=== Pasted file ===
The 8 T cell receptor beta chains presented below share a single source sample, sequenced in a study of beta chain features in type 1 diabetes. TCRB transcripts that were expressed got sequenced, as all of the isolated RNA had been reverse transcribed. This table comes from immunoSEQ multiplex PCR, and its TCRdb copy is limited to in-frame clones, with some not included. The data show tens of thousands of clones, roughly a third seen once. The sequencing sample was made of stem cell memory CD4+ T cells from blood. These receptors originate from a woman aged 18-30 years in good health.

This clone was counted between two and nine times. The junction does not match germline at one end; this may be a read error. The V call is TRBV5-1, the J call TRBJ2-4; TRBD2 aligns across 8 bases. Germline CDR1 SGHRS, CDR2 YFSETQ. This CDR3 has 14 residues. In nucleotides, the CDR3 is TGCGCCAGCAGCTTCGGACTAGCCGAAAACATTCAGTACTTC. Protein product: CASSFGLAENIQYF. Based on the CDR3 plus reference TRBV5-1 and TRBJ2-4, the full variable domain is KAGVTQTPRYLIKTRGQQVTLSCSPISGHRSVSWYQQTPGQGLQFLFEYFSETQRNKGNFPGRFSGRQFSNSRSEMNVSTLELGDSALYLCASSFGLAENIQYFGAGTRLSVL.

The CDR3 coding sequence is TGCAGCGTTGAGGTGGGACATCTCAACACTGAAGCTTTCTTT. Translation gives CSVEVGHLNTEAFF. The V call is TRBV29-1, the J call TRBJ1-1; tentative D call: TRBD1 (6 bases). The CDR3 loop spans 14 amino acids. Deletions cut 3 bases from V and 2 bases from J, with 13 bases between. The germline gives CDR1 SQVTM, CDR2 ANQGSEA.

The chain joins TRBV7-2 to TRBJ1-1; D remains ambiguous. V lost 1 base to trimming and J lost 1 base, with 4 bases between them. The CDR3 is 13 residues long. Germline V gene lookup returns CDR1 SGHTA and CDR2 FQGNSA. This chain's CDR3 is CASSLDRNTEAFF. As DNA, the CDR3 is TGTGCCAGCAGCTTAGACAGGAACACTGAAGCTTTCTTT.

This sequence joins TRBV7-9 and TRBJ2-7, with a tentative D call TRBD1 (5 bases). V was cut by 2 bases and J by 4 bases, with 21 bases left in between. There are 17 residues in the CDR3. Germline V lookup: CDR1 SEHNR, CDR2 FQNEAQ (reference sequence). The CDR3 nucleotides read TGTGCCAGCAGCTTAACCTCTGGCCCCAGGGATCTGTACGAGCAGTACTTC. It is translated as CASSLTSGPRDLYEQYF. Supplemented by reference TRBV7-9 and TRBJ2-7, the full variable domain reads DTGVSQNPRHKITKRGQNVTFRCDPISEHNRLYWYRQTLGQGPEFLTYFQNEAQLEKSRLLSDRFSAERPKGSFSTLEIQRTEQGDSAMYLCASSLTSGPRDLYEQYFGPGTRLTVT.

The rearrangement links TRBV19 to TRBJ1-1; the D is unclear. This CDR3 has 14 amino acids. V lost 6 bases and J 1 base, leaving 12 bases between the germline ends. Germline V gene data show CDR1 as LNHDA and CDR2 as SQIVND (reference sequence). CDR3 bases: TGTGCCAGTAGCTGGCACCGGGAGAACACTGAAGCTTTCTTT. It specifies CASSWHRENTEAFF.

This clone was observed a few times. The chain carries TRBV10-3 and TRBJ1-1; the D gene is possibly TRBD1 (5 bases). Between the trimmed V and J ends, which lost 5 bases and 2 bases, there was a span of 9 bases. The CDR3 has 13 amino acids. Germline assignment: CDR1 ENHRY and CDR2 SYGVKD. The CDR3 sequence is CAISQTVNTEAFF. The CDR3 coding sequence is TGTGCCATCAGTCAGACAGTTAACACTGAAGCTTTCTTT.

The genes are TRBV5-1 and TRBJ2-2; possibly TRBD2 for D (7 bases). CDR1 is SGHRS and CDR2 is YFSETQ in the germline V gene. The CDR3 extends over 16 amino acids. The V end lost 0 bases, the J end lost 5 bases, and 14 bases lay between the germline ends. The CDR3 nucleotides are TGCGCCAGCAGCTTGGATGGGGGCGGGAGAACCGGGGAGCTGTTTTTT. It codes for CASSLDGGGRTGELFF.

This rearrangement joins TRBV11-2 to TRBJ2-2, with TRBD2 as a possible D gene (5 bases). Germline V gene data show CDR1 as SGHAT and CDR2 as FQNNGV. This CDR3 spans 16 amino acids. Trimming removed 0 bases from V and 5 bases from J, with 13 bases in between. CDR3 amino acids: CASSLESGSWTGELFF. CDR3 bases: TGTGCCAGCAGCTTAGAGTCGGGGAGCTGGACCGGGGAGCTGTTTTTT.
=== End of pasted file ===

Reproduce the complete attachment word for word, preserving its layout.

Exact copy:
The 8 T cell receptor beta chains presented below share a single source sample, sequenced in a study of beta chain features in type 1 diabetes. TCRB transcripts that were expressed got sequenced, as all of the isolated RNA had been reverse transcribed. This table comes from immunoSEQ multiplex PCR, and its TCRdb copy is limited to in-frame clones, with some not included. The data show tens of thousands of clones, roughly a third seen once. The sequencing sample was made of stem cell memory CD4+ T cells from blood. These receptors originate from a woman aged 18-30 years in good health.

This clone was counted between two and nine times. The junction does not match germline at one end; this may be a read error. The V call is TRBV5-1, the J call TRBJ2-4; TRBD2 aligns across 8 bases. Germline CDR1 SGHRS, CDR2 YFSETQ. This CDR3 has 14 residues. In nucleotides, the CDR3 is TGCGCCAGCAGCTTCGGACTAGCCGAAAACATTCAGTACTTC. Protein product: CASSFGLAENIQYF. Based on the CDR3 plus reference TRBV5-1 and TRBJ2-4, the full variable domain is KAGVTQTPRYLIKTRGQQVTLSCSPISGHRSVSWYQQTPGQGLQFLFEYFSETQRNKGNFPGRFSGRQFSNSRSEMNVSTLELGDSALYLCASSFGLAENIQYFGAGTRLSVL.

The CDR3 coding sequence is TGCAGCGTTGAGGTGGGACATCTCAACACTGAAGCTTTCTTT. Translation gives CSVEVGHLNTEAFF. The V call is TRBV29-1, the J call TRBJ1-1; tentative D call: TRBD1 (6 bases). The CDR3 loop spans 14 amino acids. Deletions cut 3 bases from V and 2 bases from J, with 13 bases between. The germline gives CDR1 SQVTM, CDR2 ANQGSEA.

The chain joins TRBV7-2 to TRBJ1-1; D remains ambiguous. V lost 1 base to trimming and J lost 1 base, with 4 bases between them. The CDR3 is 13 residues long. Germline V gene lookup returns CDR1 SGHTA and CDR2 FQGNSA. This chain's CDR3 is CASSLDRNTEAFF. As DNA, the CDR3 is TGTGCCAGCAGCTTAGACAGGAACACTGAAGCTTTCTTT.

This sequence joins TRBV7-9 and TRBJ2-7, with a tentative D call TRBD1 (5 bases). V was cut by 2 bases and J by 4 bases, with 21 bases left in between. There are 17 residues in the CDR3. Germline V lookup: CDR1 SEHNR, CDR2 FQNEAQ (reference sequence). The CDR3 nucleotides read TGTGCCAGCAGCTTAACCTCTGGCCCCAGGGATCTGTACGAGCAGTACTTC. It is translated as CASSLTSGPRDLYEQYF. Supplemented by reference TRBV7-9 and TRBJ2-7, the full variable domain reads DTGVSQNPRHKITKRGQNVTFRCDPISEHNRLYWYRQTLGQGPEFLTYFQNEAQLEKSRLLSDRFSAERPKGSFSTLEIQRTEQGDSAMYLCASSLTSGPRDLYEQYFGPGTRLTVT.

The rearrangement links TRBV19 to TRBJ1-1; the D is unclear. This CDR3 has 14 amino acids. V lost 6 bases and J 1 base, leaving 12 bases between the germline ends. Germline V gene data show CDR1 as LNHDA and CDR2 as SQIVND (reference sequence). CDR3 bases: TGTGCCAGTAGCTGGCACCGGGAGAACACTGAAGCTTTCTTT. It specifies CASSWHRENTEAFF.

This clone was observed a few times. The chain carries TRBV10-3 and TRBJ1-1; the D gene is possibly TRBD1 (5 bases). Between the trimmed V and J ends, which lost 5 bases and 2 bases, there was a span of 9 bases. The CDR3 has 13 amino acids. Germline assignment: CDR1 ENHRY and CDR2 SYGVKD. The CDR3 sequence is CAISQTVNTEAFF. The CDR3 coding sequence is TGTGCCATCAGTCAGACAGTTAACACTGAAGCTTTCTTT.

The genes are TRBV5-1 and TRBJ2-2; possibly TRBD2 for D (7 bases). CDR1 is SGHRS and CDR2 is YFSETQ in the germline V gene. The CDR3 extends over 16 amino acids. The V end lost 0 bases, the J end lost 5 bases, and 14 bases lay between the germline ends. The CDR3 nucleotides are TGCGCCAGCAGCTTGGATGGGGGCGGGAGAACCGGGGAGCTGTTTTTT. It codes for CASSLDGGGRTGELFF.

This rearrangement joins TRBV11-2 to TRBJ2-2, with TRBD2 as a possible D gene (5 bases). Germline V gene data show CDR1 as SGHAT and CDR2 as FQNNGV. This CDR3 spans 16 amino acids. Trimming removed 0 bases from V and 5 bases from J, with 13 bases in between. CDR3 amino acids: CASSLESGSWTGELFF. CDR3 bases: TGTGCCAGCAGCTTAGAGTCGGGGAGCTGGACCGGGGAGCTGTTTTTT.